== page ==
A demonstration of found sound was how i began my group of recordings—not a sound that was found and then recorded, but rather a sound that was recorded and then found.  “This Book Was Written” is the lone audio note left for me to discover when i purchased a used (“almost new”) digital dictaphone, an aural peek into a moment in a stranger’s life.

Kemp Harris’s song “Ruthie’s” followed—my favorite version of this Harris original, off his recent (and superb) album Edenton.  Yma Sumac was celebrating her 50th birthday the day i was born, and i feel there is a connection between us left to discover.  I played the only recording of her that i own, from the Hal Willner collection of Disney covers.  She died in late 2008.  The final track was offered in memory of Kate McGarrigle, who died in early 2010.  It was the first recording of the McGarrigle sisters i can remember hearing.  I still can’t believe she’s gone.

Anonymous poet — “This Book Was Written”
Kemp Harris — “Ruthie’s” (Edenton version)
Yma Sumac — “I Wonder”
Kate & Anna McGarrigle w/ the Chieftains — “Il Est Né / Ca Berger”

Derek Dobson abandoned his original idea of what he was going to play and gave us six tracks of unique beauty, all of which are in heavy rotation on his portable juke box these days.  Most of this set represented music fairly new to Dee, but a highlight was when Dee played a scratch recording of himself improvising with a borrowed electric guitar rig.  As a drummer, he uses rhythm and echo in this “workout” to explore harmonic relationships on an instrument that isn’t his first.  Listening Salon 010 became the first time anyone else has heard it.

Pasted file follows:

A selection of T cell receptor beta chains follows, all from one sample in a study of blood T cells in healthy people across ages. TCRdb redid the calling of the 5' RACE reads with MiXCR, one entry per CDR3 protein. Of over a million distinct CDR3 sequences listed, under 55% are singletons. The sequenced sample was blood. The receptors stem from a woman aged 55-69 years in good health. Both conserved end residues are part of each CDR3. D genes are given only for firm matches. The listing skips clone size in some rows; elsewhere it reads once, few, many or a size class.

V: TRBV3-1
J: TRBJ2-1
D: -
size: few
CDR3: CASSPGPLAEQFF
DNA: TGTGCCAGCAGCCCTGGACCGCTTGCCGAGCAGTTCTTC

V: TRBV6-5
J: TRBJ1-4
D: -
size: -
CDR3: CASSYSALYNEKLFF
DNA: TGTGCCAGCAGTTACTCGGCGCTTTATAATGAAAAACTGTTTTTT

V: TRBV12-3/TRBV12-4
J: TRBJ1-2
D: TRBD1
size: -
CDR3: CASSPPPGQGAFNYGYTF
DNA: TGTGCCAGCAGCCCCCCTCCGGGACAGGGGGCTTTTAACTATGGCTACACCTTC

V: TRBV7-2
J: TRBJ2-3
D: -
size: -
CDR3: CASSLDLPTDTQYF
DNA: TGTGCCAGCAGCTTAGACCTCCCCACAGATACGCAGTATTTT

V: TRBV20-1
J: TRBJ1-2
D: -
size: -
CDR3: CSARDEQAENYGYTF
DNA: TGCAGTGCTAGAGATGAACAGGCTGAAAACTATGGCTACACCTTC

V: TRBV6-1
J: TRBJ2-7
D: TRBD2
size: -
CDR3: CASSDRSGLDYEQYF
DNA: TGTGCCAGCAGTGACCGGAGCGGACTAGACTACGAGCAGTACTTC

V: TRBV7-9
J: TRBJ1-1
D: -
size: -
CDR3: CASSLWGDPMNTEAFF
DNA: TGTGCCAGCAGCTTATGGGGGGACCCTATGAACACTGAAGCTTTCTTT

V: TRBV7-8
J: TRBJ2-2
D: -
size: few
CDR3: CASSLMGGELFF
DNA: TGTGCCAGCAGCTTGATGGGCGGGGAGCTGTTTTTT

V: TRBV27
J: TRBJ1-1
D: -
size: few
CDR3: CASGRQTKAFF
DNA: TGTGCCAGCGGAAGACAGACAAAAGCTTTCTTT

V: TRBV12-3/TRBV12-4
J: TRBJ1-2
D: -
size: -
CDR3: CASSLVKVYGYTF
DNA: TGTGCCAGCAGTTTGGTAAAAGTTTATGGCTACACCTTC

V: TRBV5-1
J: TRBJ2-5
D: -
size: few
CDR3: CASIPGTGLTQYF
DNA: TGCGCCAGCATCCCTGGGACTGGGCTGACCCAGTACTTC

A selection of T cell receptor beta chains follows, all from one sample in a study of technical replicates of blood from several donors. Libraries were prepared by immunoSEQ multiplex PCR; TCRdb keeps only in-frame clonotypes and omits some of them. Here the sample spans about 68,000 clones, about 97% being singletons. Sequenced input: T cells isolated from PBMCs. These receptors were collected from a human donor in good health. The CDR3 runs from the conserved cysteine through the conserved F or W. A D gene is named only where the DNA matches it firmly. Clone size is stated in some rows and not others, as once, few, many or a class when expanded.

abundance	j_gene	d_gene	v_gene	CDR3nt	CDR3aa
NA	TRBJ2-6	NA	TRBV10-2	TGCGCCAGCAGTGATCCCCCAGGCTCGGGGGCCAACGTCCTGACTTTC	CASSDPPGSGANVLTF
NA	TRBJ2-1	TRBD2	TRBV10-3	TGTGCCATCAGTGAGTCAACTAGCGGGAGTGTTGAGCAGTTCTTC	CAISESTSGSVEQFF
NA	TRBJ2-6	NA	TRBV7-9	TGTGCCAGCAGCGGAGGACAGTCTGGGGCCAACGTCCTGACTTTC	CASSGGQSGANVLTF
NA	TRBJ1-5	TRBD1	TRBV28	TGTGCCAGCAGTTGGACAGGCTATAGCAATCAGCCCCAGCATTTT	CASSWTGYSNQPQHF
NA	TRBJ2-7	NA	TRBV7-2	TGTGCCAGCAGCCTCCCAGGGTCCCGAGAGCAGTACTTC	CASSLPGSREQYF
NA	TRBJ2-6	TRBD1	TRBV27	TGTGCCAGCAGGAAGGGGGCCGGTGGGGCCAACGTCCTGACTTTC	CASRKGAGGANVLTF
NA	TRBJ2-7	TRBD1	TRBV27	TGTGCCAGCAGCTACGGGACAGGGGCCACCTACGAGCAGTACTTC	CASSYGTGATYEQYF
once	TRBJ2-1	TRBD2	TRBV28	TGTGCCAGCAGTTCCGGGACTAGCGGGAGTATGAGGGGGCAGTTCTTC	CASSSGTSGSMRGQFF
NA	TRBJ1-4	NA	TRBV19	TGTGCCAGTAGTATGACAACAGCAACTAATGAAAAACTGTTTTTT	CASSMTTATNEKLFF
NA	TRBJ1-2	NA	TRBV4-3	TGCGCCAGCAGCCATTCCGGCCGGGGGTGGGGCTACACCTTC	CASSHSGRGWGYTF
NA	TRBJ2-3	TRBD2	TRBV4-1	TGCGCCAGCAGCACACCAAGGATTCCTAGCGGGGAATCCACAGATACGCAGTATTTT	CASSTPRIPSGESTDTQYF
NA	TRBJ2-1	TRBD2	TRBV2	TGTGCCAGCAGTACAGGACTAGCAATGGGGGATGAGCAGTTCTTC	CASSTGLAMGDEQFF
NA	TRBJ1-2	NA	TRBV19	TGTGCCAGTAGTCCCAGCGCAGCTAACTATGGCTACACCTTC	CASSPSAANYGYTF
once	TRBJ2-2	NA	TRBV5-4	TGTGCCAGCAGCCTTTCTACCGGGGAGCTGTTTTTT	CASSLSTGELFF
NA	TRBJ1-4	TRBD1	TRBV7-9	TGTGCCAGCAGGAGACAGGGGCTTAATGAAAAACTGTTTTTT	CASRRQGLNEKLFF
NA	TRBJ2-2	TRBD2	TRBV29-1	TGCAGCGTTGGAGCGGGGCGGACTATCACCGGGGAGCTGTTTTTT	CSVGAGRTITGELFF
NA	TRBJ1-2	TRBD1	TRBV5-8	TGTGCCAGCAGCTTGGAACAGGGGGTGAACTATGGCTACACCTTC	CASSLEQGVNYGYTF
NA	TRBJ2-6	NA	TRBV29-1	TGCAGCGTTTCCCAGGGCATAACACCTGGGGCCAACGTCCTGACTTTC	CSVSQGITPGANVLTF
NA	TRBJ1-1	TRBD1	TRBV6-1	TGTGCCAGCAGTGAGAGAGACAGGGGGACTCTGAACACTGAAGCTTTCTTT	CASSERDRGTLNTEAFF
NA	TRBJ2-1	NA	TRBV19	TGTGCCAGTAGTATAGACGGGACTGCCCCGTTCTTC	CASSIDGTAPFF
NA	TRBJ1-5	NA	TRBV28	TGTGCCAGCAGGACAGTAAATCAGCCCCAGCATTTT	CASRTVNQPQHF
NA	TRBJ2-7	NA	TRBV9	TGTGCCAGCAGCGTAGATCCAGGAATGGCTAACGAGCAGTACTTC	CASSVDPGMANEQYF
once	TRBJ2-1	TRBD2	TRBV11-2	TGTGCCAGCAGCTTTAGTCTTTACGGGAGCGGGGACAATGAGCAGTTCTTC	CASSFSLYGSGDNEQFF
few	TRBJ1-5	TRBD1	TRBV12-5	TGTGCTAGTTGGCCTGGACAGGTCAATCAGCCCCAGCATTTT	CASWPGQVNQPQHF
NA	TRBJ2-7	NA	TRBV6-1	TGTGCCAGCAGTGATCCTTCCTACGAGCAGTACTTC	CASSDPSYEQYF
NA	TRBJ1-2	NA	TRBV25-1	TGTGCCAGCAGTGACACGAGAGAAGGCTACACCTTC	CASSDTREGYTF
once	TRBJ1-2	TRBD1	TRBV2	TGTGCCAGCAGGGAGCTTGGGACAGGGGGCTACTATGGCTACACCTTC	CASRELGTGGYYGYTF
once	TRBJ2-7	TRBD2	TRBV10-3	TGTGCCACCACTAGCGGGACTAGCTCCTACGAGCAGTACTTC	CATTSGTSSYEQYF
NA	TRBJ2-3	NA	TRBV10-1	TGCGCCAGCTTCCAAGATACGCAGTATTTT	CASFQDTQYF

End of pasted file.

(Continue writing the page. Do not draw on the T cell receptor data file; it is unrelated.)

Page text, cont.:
Sigur Rós — “Untitled 3” (from ( ))
Derek Dobson — “Dee’s Digital Delay Workout, December 2004” (excerpt)
Peter Gabriel — Of These, Hope
Peter Gabriel — Lazarus Raised
Peter Gabriel — Of These, Hope (Reprise)

The final three tracks come from Peter Gabriel’s soundtrack to The Last Temptation of Christ.

Thanks to all my fellow listeners for yet another enriching evening together.  The sounds were all engaging.  It was a beautiful night that dipped into the morning, and the craic was very good indeed.

Mar 082010

Ms M. brought this to my attention, saying, “Some cool samplage possibilities here, I bet.”

Books and other writings now in the public domain read by all sorts of folks—surely not those seeking profit—resulting in a growing catalog of free audiobooks, available in various levels of fidelity.

LibriVox: Acoustical liberation of books in the public domain

I started with Thomas Chapais’s Chronicles of Canada Volume 6 – The Great Intendant : A Chronicle of Jean Talon in Canada 1665-1672.

I moved on rather willy-nilly to Chapter 6, Book 1 of Ben-Hur: A Tale of the Christ, by Lew Wallace (1827 – 1905).  Chapter 1’s male reader has a sort of Appalachian accent.  Chapter 6 features a young female reader with a semi-thick French accent:

In Solomon’s day there was great traffic at the locality, shared in by traders from Egypt and the rich dealers from Tyre and Sidon. Nearly three thousand years have passed, and yet a kind of commerce clings to the spot. A pilgrim wanting a pin or a pistol, a cucumber or a camel, a house or a horse, a loan or a lentil, a date or a dragoman, a melon or a man, a dove or a donkey, has only to inquire for the article at the Joppa Gate.

Many years since childhood, i still get giddy at the notion of story time.  LibriVox promises to provide endless journeys of shared voices and shared imagination.

Enjoy!  I intend to!